• Get a copy of the Physical Course Reserve Request Form, fill in all information for each book, then bring the completed form along with your materials to the Oboler Library or the Library at Idaho State University-Idaho Falls. Remember that all books to be placed on Course Reserve must be brought to the Circulation Desk for processing.
  • Deliver materials to the Oboler Library's Reserve Desk located to the right of the Circulation Desk on the first floor, or to the Idaho State University-Idaho Falls' Circulation Desk for Idaho Falls reserve items.

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How do I place materials on Online Course Reserve (E-Reserve)?

  • If material is already in online format, for example, an article found in an Oboler Library database as full text - include the complete URL/web address on the Online Course Reserve Request Form. Bring the completed form to the Reserve/Circulation Desk at the Oboler Library or Library at Idaho State University-Idaho Falls for IF reserves. Provide a persistent link to the material if available. Persistent links are condensed versions of the primary URL/ Web address and are easier to add to the Online Course Reserve system. Not all databases in the Library have persistent links; however, those that do can be found within the article's citation information. Below are 2 links to the same article - a typical URL to a full-text item and the persistent link to that same full-text item:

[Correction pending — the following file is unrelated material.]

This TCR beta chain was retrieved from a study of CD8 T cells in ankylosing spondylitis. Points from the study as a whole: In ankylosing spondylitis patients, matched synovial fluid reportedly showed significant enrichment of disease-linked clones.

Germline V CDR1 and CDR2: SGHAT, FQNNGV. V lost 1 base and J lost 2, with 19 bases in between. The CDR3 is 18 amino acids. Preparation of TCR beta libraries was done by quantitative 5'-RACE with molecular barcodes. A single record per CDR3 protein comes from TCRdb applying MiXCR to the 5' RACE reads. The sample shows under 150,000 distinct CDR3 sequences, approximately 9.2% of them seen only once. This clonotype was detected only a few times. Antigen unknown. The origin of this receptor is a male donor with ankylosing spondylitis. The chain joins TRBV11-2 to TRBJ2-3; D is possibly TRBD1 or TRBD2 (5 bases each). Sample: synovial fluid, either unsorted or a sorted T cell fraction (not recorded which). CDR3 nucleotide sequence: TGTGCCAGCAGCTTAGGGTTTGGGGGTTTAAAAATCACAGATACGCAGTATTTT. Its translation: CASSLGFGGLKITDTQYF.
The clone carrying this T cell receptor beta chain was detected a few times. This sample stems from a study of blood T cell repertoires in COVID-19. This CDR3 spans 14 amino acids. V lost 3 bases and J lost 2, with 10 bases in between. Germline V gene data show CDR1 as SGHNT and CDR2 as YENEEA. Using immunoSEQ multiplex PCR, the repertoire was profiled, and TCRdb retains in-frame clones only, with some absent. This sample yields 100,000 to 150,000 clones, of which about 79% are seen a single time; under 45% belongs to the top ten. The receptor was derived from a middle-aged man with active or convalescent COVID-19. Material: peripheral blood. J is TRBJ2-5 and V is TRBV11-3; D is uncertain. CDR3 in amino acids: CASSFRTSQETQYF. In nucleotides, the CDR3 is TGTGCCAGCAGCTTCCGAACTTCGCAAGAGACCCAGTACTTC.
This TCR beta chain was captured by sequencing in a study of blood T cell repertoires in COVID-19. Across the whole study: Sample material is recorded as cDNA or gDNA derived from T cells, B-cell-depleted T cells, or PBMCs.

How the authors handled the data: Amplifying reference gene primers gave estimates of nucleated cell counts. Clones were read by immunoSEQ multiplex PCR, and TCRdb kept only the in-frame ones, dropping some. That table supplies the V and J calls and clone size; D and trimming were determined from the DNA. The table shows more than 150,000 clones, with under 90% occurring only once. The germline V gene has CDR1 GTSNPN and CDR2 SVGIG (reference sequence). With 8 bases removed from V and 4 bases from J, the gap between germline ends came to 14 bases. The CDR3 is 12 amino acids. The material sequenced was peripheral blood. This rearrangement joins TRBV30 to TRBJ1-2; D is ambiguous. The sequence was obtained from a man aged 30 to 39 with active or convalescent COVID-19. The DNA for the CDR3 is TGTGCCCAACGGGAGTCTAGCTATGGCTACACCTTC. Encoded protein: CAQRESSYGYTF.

typical URL   http://web.ebscohost.com/ehost/detail?vid=3&hid=123&sid=80cc8a38-bb35-4c54-96ee-15a61fa97737%40sessionmgr108

    persistent link   http://search.ebscohost.com/direct.asp?an=12750667&db=aph

    screen print of sample citation screen

    Note that the persistent link will only lead the user to the article's citation information. From there, the user must click on the full text link located at the top or bottom of the page to bring up the complete article.

  • If material is hard copy that requires scanning - deliver material along with a completed Online Course Reserve Request Form to the Reserve/Circulation Desk at the Oboler Library or Idaho State University-Idaho Falls.

    Please provide original or clean copies that include the complete bibliographic citation information (copies of the title pages are preferred) for use in scanning and obtaining copyright permission. Degraded photocopies, homework solutions in pencil, miniaturized print, etc., cannot be accepted because they are difficult to read and will not reproduce legibly.

    Items submitted in printed format are scanned and saved as PDF documents. PDF (Portable Document Format) files may be viewed using Adobe Acrobat Reader. (Adobe Acrobat Reader software must be installed on your computer in order to view PDF files. Adobe Acrobat Reader software is free and can be downloaded from Adobe's Web site.)

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How do I access the Online Course Reserve materials?

  • Go to the Eli M. Oboler Library Catalog at http://opac.isu.edu/
  • Click on the Course Reserve tab
  • Search for Course Reserve materials by Professor and/or Course
  • If there is more than one Course Reserve item for that professor or course there will be multiple titles listed. Click on the appropriate title and the Full Record will display. Online Course Reserve items will have Ereserve as the call number.